“Let the Good Times Roll” with FIVE GUYS NAMED MOE!

by Lila Achuff

“Ain’t Nobody Here But Us Chickens” so pay attention, Gang! Do any of these songs sound familiar? “Caldonia”… “Don’t Let the Sun Catch You Crying”… “Choo Choo Ch’Boogie”… “Is You Is or Is You Ain’t My Baby”… to name just a few of the more well-known ones in this musical revue, FIVE GUYS NAMED MOE, written by Clarke Peters, music and lyrics by Louis Jordan (not to be confused with Louis Jourdan, the French film actor) and others, directed by Tommy Fisher, and choreographed by Jody Anderson. If you’re into upbeat jazz, blues, boogie-woogie and calypso music, come join the Wilmington Drama League in celebrating their 78th season! And you might even have a chance to participate! The operating phrase is, “The more the merrier!” Get it? Dancing in the aisles is encouraged… (because I said so!)

The cast of FIVE GUYS NAMED MOE, running at Wilmington Drama League through February 5 in Wilmington DE. (Photo by Christophe Bramfitt)

The joints were jumpin’ in the 40’s (Be still my heart!) with Louis Jordan (1908-1975) as alto sax player and band leader of the Tympany Five. His reign of fame ran from the late 30’s through to the early 50’s with his popularity with black and white audiences happening in the latter part of the swing era when he was known as “The King of the Jukebox”. Jordan’s popularity waned in the 60’s just as all big bands were dying out then.

FIVE GUYS NAMED MOE originated in the UK in 1990; it premiered on Broadway in 1992 but only lasted 445 performances. Hmmm… There was a revival of the show in London as recent as 2010.

I’m hoping for a lively run at the Wilmington Drama League. How could it not? Out of nowhere, well, out of a 30’s style radio (right brain stuff) pops Big Moe (André Dion Wills), No Moe (Jerry Mumford), Eat Moe (John Owens), Little Moe (Alvin A. Hall, Jr.) and Four-Eyed Moe (David Bazemore… get thee to Broadway ASAP) singin’ and dancin’ (think male musical version of the Pointer Sisters and the Andrews Sisters) in the face of Nomax (George Fletcher III) who’s down on his luck because his girl left him and he’s drowning his sorrows in booze (but if I see that flask one more time…). Through song and dance they comfort him, teach him about life and love, and set him on the straight and narrow. Singing harmony needs work. But a work in progress is a good thing, guys.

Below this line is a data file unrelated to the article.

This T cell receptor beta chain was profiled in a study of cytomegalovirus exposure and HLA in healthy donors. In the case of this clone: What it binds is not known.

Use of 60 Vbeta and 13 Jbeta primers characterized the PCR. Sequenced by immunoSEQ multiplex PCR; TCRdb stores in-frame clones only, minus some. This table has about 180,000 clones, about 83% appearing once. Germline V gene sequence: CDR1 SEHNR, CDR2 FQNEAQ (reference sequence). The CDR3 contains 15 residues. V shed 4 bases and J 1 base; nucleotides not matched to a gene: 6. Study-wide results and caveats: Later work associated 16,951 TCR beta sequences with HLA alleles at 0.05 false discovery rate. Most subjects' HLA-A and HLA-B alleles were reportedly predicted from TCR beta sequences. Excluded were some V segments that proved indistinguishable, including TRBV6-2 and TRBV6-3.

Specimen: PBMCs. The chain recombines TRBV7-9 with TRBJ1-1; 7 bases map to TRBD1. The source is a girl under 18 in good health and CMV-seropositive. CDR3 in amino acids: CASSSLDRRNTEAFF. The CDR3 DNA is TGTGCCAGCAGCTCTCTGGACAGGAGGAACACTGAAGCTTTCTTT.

The set was cleverly designed so that we are either in Nomax’ living room or at a nightclub. Six musicians playing mostly horns (OUTSTANDING) behind a scrim… scrim comes up… HAPPY HOUR! (Let me up there!) André Dion Wills (Big Moe) is the music director. No way! As Big Moe, I needed you to be more “out there” meaning I’d like to see more of your own personality come out in such a way that would make your performance forever memorable, at least to me. No Broadway recommendation yet. (I know people.) And while I’m at it… Nomax, I felt your performance to be what I call unidimensional. Just your shirt hanging out and flask in hand wasn’t enough for me. What I expect from you is called acting. (Enter, Director.) I did like your loose way of dancing, though. That was cool. And if you weren’t dancing, then my imagination is working in overdrive. The Funky Butt Dancers (Tatiana Lofton, Kizzy Saunders and Tia Thomas) added feminine pizzazz to the show. For an extra added attraction, Tia and the pianist entertain us in song in the lobby during intermission.

Sugggestion: Before seeing the show, go to YouTube and listen to the songs of the show. You will likely find that you’re familiar with quite a few of them. Then you bring that “energy” and your buds to the show too. It will make it all the more fun. Oh, and bring your elders because it will just puff ‘em up!

Push Ka Pi Shi Pie (I can’t tell you everything…)

Until the next show…

Book by Clarke Peters
Music and Lyrics by Louis Jordan
Directed by Tommy Fisher
January 21 – February 5, 2011
Wilmington Drama League
10 West Lea Blvd
Wilmington, DE 19802
(302) 764-1172

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